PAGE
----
There were media reports that New Line has been completely absorbed as part of Warner Brothers, with layoffs; however it appears that Warner intends to keep using the New Line brand for some of its more unique films.
The large auditorium in a Regal complex in Arlington VA was only about 25% full for a 7:10 showing. Two of the large screens in the complex have curved screens; two are flat; this was shown on a flat fullsized 2:35:1 screen, but I don't know how screen curvature affects projection or lens use. Maybe someone in the business does.
Here's a distantly related observation: The Disney 3-D animated film "Chicken Little" in the fall of 2005 made an interesting point when "Chicken Little" (a "typical" playground "sissy" in right-wing lore) has drawn attention to himself (with "The Sky Is Falling") and is pilloried on the Internet, an event that his father complains about in dialogue that is bizarre for an kid's movie. This makes a point about "online reputation" in a film that was screen-written just as social networking sites were becoming known and popular.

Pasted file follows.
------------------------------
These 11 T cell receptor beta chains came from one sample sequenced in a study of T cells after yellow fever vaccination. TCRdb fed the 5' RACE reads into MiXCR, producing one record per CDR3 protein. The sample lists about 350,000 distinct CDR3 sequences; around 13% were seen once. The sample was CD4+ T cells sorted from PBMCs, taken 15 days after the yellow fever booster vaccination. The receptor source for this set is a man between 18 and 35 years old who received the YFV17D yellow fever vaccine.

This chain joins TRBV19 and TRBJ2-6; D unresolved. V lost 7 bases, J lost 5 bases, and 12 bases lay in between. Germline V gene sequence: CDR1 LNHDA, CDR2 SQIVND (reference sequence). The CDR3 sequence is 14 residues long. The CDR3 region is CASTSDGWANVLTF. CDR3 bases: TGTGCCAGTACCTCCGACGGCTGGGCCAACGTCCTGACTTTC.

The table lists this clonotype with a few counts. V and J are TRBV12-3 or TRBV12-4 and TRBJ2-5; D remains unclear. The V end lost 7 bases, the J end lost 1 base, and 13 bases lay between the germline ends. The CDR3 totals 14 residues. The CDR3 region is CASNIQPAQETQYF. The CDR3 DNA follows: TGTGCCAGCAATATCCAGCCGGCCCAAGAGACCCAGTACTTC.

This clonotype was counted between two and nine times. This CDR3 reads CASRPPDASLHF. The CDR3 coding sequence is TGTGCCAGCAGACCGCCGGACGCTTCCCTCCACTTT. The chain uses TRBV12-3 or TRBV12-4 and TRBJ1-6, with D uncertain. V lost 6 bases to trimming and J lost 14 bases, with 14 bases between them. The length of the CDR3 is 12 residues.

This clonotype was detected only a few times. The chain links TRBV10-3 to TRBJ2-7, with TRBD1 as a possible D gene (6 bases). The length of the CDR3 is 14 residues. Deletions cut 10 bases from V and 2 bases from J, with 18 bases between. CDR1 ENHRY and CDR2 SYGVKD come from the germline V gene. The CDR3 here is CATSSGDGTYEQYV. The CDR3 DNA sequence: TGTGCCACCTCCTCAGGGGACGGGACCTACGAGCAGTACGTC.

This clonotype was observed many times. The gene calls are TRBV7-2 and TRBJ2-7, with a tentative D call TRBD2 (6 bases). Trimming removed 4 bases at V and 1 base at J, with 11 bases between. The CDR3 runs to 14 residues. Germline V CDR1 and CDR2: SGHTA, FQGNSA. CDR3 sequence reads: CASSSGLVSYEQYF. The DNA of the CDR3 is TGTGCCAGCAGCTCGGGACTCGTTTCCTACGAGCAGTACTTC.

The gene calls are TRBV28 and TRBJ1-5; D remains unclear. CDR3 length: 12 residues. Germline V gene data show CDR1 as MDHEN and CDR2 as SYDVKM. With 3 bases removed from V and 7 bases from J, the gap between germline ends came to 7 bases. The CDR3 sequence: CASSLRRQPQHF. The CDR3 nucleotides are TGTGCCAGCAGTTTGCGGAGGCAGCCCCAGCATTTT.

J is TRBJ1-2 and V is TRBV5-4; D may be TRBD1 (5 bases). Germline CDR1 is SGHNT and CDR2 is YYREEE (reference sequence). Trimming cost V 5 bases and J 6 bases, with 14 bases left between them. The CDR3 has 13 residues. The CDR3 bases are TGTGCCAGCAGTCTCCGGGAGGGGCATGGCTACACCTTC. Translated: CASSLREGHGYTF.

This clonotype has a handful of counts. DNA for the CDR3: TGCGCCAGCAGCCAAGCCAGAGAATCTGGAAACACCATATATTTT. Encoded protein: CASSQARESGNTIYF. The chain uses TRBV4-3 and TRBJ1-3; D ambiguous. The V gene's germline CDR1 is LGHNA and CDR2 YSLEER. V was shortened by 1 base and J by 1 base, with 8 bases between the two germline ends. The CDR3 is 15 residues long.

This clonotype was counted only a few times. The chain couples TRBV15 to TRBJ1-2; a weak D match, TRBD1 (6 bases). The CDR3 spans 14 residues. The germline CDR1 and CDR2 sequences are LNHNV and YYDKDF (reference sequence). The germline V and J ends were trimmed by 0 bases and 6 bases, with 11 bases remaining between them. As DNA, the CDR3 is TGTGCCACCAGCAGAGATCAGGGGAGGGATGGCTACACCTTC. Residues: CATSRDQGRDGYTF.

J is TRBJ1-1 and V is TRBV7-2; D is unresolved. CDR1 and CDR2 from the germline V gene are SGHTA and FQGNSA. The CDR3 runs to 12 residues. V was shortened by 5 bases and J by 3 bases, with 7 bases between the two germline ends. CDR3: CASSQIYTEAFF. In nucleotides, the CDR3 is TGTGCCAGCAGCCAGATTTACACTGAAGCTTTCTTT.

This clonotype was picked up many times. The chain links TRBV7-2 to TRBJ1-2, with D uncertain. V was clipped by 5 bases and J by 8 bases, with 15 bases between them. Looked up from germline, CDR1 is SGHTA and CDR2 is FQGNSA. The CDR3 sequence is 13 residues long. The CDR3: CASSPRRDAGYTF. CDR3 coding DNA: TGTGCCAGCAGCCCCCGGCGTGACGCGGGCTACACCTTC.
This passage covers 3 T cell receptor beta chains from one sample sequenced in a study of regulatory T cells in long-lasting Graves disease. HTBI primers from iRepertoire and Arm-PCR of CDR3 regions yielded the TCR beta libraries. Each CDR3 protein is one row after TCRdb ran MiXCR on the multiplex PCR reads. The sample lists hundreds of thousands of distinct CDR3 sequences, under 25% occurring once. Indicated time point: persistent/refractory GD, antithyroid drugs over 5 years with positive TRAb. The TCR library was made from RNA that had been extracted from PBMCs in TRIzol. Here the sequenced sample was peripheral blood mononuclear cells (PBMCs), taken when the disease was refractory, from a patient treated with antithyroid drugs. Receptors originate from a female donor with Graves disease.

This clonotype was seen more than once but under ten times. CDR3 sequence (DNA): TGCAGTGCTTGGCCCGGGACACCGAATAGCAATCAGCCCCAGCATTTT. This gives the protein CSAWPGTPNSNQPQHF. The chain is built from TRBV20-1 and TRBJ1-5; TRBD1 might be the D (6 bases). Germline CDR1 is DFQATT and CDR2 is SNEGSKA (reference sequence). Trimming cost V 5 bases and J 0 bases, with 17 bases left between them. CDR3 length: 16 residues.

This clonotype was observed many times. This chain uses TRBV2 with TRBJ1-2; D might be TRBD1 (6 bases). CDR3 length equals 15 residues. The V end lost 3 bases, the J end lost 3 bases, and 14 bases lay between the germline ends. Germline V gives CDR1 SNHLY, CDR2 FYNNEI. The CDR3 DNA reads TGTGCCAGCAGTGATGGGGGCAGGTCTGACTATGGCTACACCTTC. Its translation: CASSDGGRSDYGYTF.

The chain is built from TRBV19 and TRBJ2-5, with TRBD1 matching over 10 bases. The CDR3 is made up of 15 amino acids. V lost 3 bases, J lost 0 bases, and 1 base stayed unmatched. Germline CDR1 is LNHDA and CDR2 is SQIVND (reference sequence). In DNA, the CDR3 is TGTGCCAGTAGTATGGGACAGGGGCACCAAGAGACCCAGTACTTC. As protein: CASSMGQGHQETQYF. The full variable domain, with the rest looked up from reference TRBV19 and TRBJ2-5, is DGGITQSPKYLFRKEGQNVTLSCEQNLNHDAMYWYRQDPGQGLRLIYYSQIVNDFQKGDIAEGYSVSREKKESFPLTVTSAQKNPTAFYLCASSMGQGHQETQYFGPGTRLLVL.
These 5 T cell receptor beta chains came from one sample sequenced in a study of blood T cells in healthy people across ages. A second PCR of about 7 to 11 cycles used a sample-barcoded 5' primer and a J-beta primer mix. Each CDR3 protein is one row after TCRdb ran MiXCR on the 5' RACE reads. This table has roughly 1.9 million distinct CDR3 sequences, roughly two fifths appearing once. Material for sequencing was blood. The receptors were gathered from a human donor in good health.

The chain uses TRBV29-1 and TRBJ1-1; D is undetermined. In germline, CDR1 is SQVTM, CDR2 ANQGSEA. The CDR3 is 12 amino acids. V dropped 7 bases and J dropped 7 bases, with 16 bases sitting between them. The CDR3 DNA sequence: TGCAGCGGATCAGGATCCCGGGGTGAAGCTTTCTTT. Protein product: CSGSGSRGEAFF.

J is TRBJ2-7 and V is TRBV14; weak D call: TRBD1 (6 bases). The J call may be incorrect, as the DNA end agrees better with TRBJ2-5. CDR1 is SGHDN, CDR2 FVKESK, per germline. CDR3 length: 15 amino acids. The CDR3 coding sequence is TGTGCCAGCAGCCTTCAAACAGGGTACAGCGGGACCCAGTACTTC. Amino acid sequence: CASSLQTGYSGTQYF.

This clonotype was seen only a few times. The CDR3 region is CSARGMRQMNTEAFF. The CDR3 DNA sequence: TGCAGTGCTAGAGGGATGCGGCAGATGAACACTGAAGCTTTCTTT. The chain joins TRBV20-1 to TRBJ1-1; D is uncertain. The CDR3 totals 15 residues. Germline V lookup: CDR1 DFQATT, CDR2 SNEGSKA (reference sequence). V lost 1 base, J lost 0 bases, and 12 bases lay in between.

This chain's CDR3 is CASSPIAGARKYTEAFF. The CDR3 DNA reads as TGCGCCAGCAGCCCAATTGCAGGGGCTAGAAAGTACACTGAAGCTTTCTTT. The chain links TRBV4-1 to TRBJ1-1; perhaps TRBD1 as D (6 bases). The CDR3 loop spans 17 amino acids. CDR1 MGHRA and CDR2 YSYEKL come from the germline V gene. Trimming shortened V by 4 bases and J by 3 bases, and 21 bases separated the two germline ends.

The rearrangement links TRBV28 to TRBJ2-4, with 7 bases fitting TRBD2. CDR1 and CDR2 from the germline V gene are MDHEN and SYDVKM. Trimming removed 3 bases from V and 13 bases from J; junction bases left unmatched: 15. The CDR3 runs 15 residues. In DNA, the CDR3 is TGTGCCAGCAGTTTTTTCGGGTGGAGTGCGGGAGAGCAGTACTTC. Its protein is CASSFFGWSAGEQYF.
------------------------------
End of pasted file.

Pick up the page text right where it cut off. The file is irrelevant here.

Wednesday, January 21, 2009
Fox News tells us that the 2008 Oscar nominations are due tomorrow (Jan. 22), so I’ll make a few predictions. No real surprises.
For best picture, my picks are
"Revolutionary Road" (Paramount Vantage/Dreamworks, dir. Sam Mendes, USA). (Don’t mix it up with “Reservation Road”, the year before, which is also good). This movie is almost like a 50s stage play for AP English, but I love the concepts and issues, and the part of the “mentally ill” character, as well as the mom Kathy Bates who intervenes in the troubled couple played by Di Caprio and Winslet.
"Slumdog Millionaire" (Fox Searchlight, dir. Danny Boyle, UK/India). Fox stole this improbable indie blockbuster away from Warner Brothers. With a low budget, Boyle gives a panoramic view of modern Mumbai and makes Dev Patel into the new role model. Can an eighteen-year-old really win best actor? No doubt. Boyle gets one of the nominations for direction. I guess right now, this wins “best picture” but my mind could change.